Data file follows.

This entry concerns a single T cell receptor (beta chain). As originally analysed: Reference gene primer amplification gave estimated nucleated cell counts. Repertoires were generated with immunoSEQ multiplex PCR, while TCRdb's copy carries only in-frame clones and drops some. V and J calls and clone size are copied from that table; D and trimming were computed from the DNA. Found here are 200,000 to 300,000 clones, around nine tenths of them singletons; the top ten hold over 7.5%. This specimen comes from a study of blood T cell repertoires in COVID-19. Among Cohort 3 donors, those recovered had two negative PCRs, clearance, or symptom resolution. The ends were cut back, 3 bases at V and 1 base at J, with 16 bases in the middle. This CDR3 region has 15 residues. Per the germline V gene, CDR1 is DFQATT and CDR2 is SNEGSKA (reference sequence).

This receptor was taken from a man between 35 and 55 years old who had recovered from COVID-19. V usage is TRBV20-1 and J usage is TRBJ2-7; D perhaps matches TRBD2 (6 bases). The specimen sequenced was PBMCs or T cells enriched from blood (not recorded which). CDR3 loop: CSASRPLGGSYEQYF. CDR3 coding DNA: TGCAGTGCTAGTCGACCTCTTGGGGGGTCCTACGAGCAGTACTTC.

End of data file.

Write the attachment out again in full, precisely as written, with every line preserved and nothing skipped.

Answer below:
This entry concerns a single T cell receptor (beta chain). As originally analysed: Reference gene primer amplification gave estimated nucleated cell counts. Repertoires were generated with immunoSEQ multiplex PCR, while TCRdb's copy carries only in-frame clones and drops some. V and J calls and clone size are copied from that table; D and trimming were computed from the DNA. Found here are 200,000 to 300,000 clones, around nine tenths of them singletons; the top ten hold over 7.5%. This specimen comes from a study of blood T cell repertoires in COVID-19. Among Cohort 3 donors, those recovered had two negative PCRs, clearance, or symptom resolution. The ends were cut back, 3 bases at V and 1 base at J, with 16 bases in the middle. This CDR3 region has 15 residues. Per the germline V gene, CDR1 is DFQATT and CDR2 is SNEGSKA (reference sequence).

This receptor was taken from a man between 35 and 55 years old who had recovered from COVID-19. V usage is TRBV20-1 and J usage is TRBJ2-7; D perhaps matches TRBD2 (6 bases). The specimen sequenced was PBMCs or T cells enriched from blood (not recorded which). CDR3 loop: CSASRPLGGSYEQYF. CDR3 coding DNA: TGCAGTGCTAGTCGACCTCTTGGGGGGTCCTACGAGCAGTACTTC.